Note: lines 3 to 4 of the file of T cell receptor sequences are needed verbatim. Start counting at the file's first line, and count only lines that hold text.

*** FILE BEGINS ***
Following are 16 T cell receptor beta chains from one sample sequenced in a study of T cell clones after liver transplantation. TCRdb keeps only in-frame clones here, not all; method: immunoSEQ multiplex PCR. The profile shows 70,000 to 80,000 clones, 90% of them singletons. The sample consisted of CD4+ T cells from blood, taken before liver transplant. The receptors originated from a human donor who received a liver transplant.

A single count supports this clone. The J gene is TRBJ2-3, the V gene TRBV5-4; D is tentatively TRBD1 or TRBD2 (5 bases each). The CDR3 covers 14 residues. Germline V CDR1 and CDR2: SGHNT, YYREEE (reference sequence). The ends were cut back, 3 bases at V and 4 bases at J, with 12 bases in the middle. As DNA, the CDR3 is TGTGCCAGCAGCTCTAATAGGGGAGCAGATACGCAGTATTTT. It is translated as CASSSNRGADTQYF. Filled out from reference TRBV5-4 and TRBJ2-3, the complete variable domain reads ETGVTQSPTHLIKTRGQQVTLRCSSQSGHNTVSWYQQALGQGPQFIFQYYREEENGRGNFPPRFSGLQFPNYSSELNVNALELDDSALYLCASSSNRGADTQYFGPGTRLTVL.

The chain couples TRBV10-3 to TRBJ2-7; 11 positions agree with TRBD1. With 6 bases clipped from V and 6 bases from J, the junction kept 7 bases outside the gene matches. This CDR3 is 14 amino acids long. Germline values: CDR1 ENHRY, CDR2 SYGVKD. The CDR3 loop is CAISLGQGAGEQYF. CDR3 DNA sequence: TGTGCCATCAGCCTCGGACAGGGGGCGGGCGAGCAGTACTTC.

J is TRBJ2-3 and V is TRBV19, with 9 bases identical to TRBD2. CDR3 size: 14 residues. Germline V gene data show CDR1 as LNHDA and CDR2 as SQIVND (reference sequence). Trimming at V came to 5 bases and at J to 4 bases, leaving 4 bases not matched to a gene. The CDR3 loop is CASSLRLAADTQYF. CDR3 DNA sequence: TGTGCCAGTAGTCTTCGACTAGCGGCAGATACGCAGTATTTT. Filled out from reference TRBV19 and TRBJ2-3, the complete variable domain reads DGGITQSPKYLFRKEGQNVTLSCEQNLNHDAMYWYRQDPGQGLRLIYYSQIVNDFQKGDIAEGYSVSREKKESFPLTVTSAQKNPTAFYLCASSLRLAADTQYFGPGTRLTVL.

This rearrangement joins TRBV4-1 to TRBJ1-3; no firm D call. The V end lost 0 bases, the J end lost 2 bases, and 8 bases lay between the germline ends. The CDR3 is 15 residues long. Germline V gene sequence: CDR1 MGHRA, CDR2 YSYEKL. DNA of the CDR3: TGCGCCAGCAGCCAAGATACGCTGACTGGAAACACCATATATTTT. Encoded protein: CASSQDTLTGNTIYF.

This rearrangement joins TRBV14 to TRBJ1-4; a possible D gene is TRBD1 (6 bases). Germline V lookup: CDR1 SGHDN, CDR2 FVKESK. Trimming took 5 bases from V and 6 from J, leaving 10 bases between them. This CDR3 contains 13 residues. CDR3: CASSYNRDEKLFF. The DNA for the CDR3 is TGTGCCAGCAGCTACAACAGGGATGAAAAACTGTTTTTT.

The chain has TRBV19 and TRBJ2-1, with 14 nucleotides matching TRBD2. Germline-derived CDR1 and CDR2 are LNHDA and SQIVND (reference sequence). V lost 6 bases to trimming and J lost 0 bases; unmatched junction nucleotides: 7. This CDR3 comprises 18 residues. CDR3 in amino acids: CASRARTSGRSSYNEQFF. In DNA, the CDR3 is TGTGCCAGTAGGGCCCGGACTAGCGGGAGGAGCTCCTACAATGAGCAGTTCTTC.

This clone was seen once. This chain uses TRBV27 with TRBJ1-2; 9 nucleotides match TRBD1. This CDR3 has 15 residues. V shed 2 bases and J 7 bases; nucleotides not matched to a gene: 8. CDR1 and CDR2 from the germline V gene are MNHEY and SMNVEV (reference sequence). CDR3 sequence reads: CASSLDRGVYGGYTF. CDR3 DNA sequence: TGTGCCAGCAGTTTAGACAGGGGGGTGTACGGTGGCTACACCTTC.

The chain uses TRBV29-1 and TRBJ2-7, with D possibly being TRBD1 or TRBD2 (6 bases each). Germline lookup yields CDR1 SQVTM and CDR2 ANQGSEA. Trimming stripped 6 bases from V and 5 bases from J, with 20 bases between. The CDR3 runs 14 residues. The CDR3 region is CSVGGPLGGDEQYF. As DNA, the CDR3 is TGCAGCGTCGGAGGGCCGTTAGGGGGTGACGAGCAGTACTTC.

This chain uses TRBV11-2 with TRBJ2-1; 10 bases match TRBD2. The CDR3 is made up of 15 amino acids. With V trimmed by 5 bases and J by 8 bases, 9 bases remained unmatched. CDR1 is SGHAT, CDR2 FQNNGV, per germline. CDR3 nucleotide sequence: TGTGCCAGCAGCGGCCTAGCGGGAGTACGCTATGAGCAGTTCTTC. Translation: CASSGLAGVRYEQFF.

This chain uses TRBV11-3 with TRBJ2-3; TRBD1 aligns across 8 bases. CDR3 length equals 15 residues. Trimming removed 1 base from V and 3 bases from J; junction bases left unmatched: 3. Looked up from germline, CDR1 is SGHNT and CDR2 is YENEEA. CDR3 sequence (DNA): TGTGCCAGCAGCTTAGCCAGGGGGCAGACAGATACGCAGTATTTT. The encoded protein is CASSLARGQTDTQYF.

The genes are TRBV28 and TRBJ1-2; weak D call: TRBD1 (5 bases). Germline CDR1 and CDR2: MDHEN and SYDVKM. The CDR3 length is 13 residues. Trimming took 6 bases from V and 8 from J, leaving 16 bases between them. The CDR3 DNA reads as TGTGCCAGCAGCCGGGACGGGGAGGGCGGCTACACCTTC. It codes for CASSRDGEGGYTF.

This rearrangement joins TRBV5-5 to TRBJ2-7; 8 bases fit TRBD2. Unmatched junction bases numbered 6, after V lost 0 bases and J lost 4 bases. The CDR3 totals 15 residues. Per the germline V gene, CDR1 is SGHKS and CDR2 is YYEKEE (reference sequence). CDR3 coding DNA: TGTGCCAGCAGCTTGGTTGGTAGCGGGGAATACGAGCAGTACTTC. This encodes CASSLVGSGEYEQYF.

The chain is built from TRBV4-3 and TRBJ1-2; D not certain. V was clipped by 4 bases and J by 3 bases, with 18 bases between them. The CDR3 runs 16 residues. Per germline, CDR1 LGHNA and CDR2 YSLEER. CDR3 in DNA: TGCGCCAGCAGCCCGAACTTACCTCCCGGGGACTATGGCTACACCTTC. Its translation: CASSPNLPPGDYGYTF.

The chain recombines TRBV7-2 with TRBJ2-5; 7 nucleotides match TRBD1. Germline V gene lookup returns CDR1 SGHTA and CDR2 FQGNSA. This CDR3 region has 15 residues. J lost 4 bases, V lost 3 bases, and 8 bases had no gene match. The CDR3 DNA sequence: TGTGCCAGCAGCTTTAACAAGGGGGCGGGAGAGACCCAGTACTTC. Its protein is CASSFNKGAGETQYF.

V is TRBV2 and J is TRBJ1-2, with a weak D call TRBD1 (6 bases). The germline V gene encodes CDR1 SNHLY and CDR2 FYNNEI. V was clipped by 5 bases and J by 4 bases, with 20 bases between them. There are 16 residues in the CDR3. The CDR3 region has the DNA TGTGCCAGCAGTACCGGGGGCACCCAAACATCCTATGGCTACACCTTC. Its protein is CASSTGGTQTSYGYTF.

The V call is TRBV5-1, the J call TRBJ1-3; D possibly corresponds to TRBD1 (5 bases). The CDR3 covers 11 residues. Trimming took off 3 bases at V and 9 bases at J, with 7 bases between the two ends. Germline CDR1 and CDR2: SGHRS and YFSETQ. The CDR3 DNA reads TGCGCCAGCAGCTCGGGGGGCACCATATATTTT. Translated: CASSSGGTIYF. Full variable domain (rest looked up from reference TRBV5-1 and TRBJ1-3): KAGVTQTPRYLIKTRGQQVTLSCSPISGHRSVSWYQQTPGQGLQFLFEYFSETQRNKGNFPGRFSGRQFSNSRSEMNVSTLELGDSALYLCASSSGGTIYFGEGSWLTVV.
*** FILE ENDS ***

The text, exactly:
The chain couples TRBV10-3 to TRBJ2-7; 11 positions agree with TRBD1. With 6 bases clipped from V and 6 bases from J, the junction kept 7 bases outside the gene matches. This CDR3 is 14 amino acids long. Germline values: CDR1 ENHRY, CDR2 SYGVKD. The CDR3 loop is CAISLGQGAGEQYF. CDR3 DNA sequence: TGTGCCATCAGCCTCGGACAGGGGGCGGGCGAGCAGTACTTC.

J is TRBJ2-3 and V is TRBV19, with 9 bases identical to TRBD2. CDR3 size: 14 residues. Germline V gene data show CDR1 as LNHDA and CDR2 as SQIVND (reference sequence). Trimming at V came to 5 bases and at J to 4 bases, leaving 4 bases not matched to a gene. The CDR3 loop is CASSLRLAADTQYF. CDR3 DNA sequence: TGTGCCAGTAGTCTTCGACTAGCGGCAGATACGCAGTATTTT. Filled out from reference TRBV19 and TRBJ2-3, the complete variable domain reads DGGITQSPKYLFRKEGQNVTLSCEQNLNHDAMYWYRQDPGQGLRLIYYSQIVNDFQKGDIAEGYSVSREKKESFPLTVTSAQKNPTAFYLCASSLRLAADTQYFGPGTRLTVL.